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Glen Afton (Golden Rose Mine)

History

Town site photo

Foundations

©Copyright: Yvan Charbonneau

Gold was first discovered on the shores of Emerald Lake in Afton Township in 1897. Soon both Afton and nearby Shoals Townships were being madly staked by hoards of prospectors. In 1909 the Golden Rose Mining Company arrived with $500,000 of capital stock at hand. Trenching commenced and by 1915 test pits were sunk near the initial discovery site.

By 1927 the much larger Afton Mines Limited, with capitalization of $2 million, moved in and replaced the smaller company. Around thirty men were kept busy sinking a shaft down to 100 feet where explorations were being done. Once again the mine fell short, due to lack of profitable ore and outside investment. The Golden Rose had yet to bloom.

In 1934 the New Golden Rose Mine Limited legally optioned some properties that were owned by the Consolidated Mining & Smelting Company of Canada Limited. The following year the shaft was deepened to 450 ft. and 1,500 ft. of drifts and cross cuts were made. Over the next two years, the new rejuvenated Golden Rose continued with the same process of shaft deepening and drifting, eventually finding proof of ample grade ore. The mine officially began producing ore in 1936, and spilled its first ounces of gold and silver. From 1936 until the mines shut down in 1941 the mine prospered and raised 145,587 tons of ore which equalled 43,339 ounces of gold valued at $1.6 million dollars. In addition the mine also produced 8,296 ounces of silver for a net worth of $3,377.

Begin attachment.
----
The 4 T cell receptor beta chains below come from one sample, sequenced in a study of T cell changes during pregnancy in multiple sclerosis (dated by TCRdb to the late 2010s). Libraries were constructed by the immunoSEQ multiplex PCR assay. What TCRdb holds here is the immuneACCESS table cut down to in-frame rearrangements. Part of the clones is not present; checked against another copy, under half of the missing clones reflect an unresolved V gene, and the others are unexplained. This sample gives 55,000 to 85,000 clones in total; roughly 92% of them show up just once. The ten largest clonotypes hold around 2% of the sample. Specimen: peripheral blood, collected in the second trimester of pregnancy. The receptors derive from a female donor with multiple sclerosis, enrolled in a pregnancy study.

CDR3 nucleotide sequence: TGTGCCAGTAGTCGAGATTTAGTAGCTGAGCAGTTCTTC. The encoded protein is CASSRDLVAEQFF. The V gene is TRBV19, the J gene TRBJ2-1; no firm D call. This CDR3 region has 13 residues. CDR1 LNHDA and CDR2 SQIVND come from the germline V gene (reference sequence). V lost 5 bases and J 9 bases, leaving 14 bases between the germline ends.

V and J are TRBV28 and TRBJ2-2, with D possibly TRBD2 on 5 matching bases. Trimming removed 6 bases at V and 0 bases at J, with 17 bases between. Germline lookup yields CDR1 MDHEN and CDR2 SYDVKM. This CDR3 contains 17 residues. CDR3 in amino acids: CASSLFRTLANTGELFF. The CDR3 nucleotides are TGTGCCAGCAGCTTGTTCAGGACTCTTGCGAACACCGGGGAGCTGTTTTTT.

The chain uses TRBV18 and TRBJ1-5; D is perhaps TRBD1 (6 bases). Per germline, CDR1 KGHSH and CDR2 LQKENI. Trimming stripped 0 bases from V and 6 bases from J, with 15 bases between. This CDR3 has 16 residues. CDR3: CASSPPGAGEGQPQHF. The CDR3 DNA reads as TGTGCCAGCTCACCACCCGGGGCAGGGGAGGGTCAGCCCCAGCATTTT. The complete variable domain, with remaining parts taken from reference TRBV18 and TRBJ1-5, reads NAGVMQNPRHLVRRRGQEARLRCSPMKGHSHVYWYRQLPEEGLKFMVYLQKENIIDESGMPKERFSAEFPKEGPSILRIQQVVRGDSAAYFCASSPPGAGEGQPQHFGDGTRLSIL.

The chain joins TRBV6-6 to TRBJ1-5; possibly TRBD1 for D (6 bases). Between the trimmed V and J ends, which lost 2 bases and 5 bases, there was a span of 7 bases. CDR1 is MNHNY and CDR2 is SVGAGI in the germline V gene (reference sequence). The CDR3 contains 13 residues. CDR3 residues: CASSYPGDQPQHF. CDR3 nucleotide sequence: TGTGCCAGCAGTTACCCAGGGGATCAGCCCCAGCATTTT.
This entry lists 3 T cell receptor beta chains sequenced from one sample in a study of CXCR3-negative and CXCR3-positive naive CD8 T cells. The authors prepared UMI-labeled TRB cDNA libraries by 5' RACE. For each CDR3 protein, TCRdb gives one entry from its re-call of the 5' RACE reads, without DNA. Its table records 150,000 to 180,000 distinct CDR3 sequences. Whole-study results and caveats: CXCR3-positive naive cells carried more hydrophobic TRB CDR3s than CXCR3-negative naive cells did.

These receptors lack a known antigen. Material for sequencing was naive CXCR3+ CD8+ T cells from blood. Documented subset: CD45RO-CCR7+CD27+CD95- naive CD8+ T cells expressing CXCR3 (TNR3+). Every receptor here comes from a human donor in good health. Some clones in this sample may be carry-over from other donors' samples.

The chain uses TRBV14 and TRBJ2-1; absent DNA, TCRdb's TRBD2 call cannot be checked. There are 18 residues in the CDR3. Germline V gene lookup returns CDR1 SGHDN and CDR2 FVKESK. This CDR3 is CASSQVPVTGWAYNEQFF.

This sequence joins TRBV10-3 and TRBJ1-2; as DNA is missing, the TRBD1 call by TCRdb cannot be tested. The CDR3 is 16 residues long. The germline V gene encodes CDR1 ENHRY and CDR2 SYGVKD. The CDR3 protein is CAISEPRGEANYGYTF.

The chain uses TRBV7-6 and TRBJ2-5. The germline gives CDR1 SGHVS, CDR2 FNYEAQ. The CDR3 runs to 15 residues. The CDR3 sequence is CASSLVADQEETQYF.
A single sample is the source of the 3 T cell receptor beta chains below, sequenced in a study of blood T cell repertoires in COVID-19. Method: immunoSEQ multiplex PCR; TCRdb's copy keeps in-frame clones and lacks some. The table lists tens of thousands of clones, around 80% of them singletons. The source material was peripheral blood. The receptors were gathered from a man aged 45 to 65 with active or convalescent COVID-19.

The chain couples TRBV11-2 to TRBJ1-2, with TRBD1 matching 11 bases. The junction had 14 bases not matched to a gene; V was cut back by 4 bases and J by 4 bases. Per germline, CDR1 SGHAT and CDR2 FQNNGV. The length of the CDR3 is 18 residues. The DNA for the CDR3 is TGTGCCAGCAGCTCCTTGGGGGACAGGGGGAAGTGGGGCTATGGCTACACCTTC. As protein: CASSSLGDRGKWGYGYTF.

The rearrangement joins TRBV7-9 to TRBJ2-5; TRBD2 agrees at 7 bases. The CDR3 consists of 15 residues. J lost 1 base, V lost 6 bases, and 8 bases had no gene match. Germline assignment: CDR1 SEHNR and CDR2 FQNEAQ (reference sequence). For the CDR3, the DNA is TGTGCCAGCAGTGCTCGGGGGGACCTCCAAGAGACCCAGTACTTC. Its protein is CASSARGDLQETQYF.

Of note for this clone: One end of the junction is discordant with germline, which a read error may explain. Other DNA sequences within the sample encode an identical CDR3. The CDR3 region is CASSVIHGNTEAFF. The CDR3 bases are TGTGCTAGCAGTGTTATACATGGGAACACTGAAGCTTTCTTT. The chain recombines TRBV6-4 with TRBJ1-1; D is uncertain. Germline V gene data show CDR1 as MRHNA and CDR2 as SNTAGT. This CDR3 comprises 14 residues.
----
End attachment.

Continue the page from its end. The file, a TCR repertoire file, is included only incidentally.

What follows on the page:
From 1934 to 1941, a small village was established for miners and their families. The community grew to contain a store that included a post office (Glen Afton P.O 1938-41), a school, bunkhouses, tennis court, baseball diamond and a few homes. In 1941 the entire population of Afton Township was 141 residents, but its population peaked at 200 residents during its short brief life.

In 1985 the search for gold once again offered new possibilities with much higher stakes. After spending $13 million dollars the Emerald Lake Resources reopened the mine again in 1987. It was never a money-maker and closed shortly afterwards.